About: The West Wyalong Barrick Cowal operation commenced in in 2004 as an open-cut extraction and processing operation. Since inception Barrick has been concerned with monitoring and ameliorating environmental impacts – particularly on flora and fauna, site water and wetland management, erosion, dust and noise. Barrick is also keen to include the local Aboriginal community in a number of issues relating to the mine’s development. The strong links to the Lake Cowal Conservation Centre are a special feature. The Lake Cowal Conservation Centre underlines the difference between a heritage approach and a contemporary view of mining.
While you’re here: The Bland Shire and West Wyalong is on the crossroads of the Newell, Mid Western Highways and Goldfields Way and has many historic and interesting areas to explore including the surrounding villages of Tallimba, Mirrool, Barmedman, Ungarie, Weethalle and Naradhan. Other places to explore in the Bland Shire and West Wyalong include the Barmedman Mineral Pool, the 25 State Forests, Reserves and National Parks, and the tin and eucalyptus oil history. The tours of the West Wyalong Barrick Cowal Mine also coincide with the Saturday flying dates for the Temora Aviation Museum Temora Aviation Museum
About: Cobar (“Copper City”) is a mining town. The Cobar goldfields stretch over ten kilometres and have produced over 3m oz. of gold and 200,000 tonnes of copper since mining started in 1870. Some of the great names of Australian mining – Chesney, Great Cobar, New Occidental, The Peak, Mt Boppy, Elura, Girilambone, Queen Bee and CSA - are associated with the district. Cobar ranks second only to Broken Hill for its continuing significance as a metaliferous centre. Cobar’s landscape and population reflect the booms and busts of mining (the shareholders of the massive Great Cobar unfortunately lost their money but were responsible for the huge infrastructure works which remain today). Mining is the key attraction of Cobar tourism with a number of sites identified and promoted. The promotion and sealing of the Kidman Way has improved access from the south to the wealth of Cobar. The Great Cobar Heritage Centre provides VIC services, houses an excellent local history display and acts as ‘base camp’ for visits to nearby mining features. The Great Cobar Heritage Centre on the eastern entry to town is the key to the Cobar mining experience. It has exhibitions focused on mining operations and supported by New Gold. The centre adjoins the Cobar Miners Heritage Park and is start point for the Cobar Heritage Walk.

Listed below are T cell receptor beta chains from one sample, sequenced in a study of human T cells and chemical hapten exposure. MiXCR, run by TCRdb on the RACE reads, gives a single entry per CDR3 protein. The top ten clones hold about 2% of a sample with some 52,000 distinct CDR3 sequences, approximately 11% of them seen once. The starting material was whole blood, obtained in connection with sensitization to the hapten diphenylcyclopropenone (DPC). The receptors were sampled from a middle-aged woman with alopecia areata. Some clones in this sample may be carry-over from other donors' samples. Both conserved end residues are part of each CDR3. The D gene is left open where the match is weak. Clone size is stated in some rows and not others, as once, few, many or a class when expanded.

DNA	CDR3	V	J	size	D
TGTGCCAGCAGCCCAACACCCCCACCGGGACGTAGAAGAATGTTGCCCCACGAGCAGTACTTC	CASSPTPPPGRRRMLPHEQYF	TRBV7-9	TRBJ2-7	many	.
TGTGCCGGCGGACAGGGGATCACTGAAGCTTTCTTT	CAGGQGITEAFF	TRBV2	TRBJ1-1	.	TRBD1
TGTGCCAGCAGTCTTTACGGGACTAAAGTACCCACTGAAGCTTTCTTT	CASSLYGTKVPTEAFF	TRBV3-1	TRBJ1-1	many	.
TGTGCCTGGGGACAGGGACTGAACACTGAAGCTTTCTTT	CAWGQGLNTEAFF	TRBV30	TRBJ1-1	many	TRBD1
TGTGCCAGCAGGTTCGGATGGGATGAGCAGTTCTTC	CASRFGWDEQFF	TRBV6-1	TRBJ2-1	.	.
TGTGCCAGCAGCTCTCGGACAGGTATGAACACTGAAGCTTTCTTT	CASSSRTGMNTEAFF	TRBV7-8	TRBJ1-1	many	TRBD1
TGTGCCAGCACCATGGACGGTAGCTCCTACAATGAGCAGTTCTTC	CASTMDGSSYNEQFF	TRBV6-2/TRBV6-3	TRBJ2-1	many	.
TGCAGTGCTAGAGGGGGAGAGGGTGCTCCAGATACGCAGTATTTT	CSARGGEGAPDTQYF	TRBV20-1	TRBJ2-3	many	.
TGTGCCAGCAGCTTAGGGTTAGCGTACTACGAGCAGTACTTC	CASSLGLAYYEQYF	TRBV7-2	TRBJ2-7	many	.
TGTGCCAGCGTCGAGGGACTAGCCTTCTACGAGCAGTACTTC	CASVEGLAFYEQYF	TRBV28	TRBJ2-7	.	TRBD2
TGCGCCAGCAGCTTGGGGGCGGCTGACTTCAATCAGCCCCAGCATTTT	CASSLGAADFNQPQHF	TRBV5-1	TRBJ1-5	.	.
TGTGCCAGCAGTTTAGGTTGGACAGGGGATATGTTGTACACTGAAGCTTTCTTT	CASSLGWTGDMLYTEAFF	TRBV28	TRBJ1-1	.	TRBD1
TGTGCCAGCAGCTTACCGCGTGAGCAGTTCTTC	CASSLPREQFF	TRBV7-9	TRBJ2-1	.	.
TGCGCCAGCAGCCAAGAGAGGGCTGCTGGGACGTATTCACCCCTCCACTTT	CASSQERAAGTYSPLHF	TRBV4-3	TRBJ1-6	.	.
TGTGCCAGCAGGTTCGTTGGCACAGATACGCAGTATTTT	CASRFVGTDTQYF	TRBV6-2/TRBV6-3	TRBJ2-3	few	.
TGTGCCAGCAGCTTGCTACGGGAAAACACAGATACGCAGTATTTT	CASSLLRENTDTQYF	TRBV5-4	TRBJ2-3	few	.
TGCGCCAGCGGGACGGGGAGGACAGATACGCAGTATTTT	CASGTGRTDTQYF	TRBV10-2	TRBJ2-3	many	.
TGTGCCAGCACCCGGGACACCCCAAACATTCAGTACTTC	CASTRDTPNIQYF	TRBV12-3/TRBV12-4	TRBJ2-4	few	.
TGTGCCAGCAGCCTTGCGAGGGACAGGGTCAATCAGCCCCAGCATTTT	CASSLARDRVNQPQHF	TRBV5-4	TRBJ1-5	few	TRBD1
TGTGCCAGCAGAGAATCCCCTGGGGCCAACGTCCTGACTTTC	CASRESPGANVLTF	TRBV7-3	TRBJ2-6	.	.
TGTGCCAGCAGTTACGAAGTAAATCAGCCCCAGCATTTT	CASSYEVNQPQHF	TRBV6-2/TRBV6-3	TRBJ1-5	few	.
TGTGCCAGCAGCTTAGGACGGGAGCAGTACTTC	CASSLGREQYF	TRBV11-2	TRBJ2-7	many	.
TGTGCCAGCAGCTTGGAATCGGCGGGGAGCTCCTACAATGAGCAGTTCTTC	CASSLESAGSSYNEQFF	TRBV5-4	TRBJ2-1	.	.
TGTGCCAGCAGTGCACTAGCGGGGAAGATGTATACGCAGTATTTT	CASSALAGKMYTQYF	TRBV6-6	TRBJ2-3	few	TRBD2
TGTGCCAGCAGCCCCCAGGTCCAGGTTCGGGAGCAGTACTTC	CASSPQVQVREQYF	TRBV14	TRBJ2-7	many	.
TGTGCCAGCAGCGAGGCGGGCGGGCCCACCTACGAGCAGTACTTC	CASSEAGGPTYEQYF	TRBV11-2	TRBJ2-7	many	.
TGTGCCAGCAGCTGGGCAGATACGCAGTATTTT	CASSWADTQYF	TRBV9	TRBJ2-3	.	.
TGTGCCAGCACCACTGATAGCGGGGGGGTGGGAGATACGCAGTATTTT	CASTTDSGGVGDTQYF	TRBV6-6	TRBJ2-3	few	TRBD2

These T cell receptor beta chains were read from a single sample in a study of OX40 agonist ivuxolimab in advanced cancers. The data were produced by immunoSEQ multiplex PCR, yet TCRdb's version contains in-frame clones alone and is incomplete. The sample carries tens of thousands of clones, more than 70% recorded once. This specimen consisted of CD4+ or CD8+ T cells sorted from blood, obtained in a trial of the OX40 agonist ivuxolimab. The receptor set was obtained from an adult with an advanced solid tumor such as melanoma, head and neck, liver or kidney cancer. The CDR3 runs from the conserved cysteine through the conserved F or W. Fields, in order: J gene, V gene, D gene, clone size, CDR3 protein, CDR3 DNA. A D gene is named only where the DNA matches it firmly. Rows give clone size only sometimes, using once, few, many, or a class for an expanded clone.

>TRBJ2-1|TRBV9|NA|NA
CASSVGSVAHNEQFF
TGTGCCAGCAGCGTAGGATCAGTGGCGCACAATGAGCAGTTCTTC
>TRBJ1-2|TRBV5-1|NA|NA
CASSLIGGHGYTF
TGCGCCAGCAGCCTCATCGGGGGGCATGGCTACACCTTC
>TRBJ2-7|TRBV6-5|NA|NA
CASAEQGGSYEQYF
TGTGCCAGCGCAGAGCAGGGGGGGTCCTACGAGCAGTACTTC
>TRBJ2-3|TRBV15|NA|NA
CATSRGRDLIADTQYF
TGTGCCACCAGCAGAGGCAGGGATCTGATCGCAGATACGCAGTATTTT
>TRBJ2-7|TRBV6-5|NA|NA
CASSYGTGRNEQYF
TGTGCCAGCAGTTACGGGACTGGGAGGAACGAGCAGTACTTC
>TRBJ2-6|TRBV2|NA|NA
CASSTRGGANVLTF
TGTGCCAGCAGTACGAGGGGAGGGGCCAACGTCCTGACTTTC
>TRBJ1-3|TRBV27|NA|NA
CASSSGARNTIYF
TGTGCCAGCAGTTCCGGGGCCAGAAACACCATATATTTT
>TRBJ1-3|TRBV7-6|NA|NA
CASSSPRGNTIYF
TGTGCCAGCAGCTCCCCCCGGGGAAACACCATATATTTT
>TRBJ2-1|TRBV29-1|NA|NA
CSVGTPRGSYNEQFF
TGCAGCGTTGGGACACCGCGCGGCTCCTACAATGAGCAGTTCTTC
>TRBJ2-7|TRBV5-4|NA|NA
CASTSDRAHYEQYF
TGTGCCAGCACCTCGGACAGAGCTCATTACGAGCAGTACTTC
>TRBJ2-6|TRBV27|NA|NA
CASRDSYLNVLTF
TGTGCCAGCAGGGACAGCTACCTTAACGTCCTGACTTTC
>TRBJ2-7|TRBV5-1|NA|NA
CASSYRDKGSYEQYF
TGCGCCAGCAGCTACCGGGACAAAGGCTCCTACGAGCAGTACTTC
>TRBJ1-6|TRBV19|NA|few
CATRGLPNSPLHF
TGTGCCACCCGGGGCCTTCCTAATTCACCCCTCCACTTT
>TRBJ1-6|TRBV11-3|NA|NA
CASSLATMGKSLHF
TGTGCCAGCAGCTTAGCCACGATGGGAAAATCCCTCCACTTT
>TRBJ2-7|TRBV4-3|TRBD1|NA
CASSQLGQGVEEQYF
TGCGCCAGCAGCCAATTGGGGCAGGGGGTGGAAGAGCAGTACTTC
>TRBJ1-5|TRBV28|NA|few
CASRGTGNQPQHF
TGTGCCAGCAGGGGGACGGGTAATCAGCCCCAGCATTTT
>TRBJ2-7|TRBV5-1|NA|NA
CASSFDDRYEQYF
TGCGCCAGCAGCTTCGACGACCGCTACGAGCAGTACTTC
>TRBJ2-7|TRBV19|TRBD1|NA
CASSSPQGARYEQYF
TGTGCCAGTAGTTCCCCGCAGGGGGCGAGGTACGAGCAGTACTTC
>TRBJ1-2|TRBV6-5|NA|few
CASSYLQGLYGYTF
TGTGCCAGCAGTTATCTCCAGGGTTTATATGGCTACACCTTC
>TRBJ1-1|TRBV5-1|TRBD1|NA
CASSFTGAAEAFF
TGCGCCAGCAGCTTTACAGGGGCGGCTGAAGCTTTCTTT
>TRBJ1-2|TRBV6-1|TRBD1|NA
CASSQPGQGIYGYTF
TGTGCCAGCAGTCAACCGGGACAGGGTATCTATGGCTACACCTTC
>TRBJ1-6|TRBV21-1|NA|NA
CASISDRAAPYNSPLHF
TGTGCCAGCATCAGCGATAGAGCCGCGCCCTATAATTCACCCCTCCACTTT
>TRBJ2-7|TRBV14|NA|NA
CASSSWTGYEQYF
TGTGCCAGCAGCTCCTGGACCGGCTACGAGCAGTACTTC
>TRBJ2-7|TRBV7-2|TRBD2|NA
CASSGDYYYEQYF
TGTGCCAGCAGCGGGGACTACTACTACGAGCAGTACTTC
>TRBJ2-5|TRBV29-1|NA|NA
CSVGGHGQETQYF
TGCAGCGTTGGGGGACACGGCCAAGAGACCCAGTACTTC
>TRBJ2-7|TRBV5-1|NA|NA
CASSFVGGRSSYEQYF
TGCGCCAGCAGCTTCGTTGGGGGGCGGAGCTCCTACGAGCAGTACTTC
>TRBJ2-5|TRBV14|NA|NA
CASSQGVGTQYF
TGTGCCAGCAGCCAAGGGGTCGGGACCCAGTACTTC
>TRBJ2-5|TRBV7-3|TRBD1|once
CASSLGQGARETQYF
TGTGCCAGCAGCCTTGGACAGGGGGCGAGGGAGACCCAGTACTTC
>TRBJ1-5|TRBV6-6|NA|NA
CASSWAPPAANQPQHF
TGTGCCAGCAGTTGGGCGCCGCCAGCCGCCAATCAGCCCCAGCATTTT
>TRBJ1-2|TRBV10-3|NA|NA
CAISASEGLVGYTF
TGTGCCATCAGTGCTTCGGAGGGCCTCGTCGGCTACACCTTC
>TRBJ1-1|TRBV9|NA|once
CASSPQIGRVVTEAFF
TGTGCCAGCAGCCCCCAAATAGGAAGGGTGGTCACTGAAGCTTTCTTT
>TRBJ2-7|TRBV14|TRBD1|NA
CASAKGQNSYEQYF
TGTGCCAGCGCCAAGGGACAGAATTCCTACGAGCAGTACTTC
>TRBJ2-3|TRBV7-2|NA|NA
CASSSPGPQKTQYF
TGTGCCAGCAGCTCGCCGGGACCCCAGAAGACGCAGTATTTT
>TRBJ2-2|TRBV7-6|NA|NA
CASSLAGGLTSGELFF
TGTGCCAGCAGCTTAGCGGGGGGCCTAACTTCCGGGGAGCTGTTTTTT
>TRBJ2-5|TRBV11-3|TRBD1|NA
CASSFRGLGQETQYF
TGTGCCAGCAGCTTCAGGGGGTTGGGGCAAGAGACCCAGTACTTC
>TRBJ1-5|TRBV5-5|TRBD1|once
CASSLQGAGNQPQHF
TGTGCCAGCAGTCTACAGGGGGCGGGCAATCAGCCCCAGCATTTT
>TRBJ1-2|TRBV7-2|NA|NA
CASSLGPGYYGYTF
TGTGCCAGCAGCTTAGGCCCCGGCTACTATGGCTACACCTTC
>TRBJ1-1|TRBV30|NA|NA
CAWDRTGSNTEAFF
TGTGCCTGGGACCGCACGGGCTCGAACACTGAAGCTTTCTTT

Peak Gold Mines (PGM) holds nearly 90,000 ha. of mining leases and exploration licences and operates five mines (The Peak, Perseverance, New Occidental, New Cobar and Chesney) in the district. The Peak Gold Mine operation, is 8 kms. south of Cobar on the Kidman Way and is the only mine accessible to the public. It commenced production in 1992 and is a part of the greater Cobar Gold Field. The Peak mine itself is underground providing mill feed to a central gold/copper processing plant. Like all the mines included in this study, PGM is meticulous in promoting a safe workplace. It also practices progressive reclamation and rehabilitation of land; and has programs directed to waste water management, greenhouse gas emission reduction, and noise abatement.
During the pre-WW1 copper boom in 1906-07 there were nearly 1000 people employed at the Great Cobar Mine; by 1914 it had gone broke for the first time and finally closed in 1919. The Heritage Centre is housed in the former Great Cobar mine manager’s residence (1910) which provides an orientation and entry point for viewing the open cut lake. The New Cobar is some 400 m. long and 150m. deep. It operated between 2000 and 2004. The Fort Bourke lookout provides a dramatic overview of the workings.
Public Access: Three KMS from the Cobar visitor information centre is the Fort Bourke lookout which overlooks the New Cobar Gold Mine Open Cut which is 150 meters deep. The lookout has interpretive boards which explain the mining operation and is open 7days in daylight hours.
While you’re here: Twelve KMS from the Cobar visitor information centre is the Peak Gold Mine Golden Walk. The walk is approximately 300metres and passes old mine workings and mining equipment which is left over from the mining operations in the 1890s. At the end of the walk is a viewing platform that provides a view and some information about the current Peak Gold Mine.The walk is open 7 days in daylight hours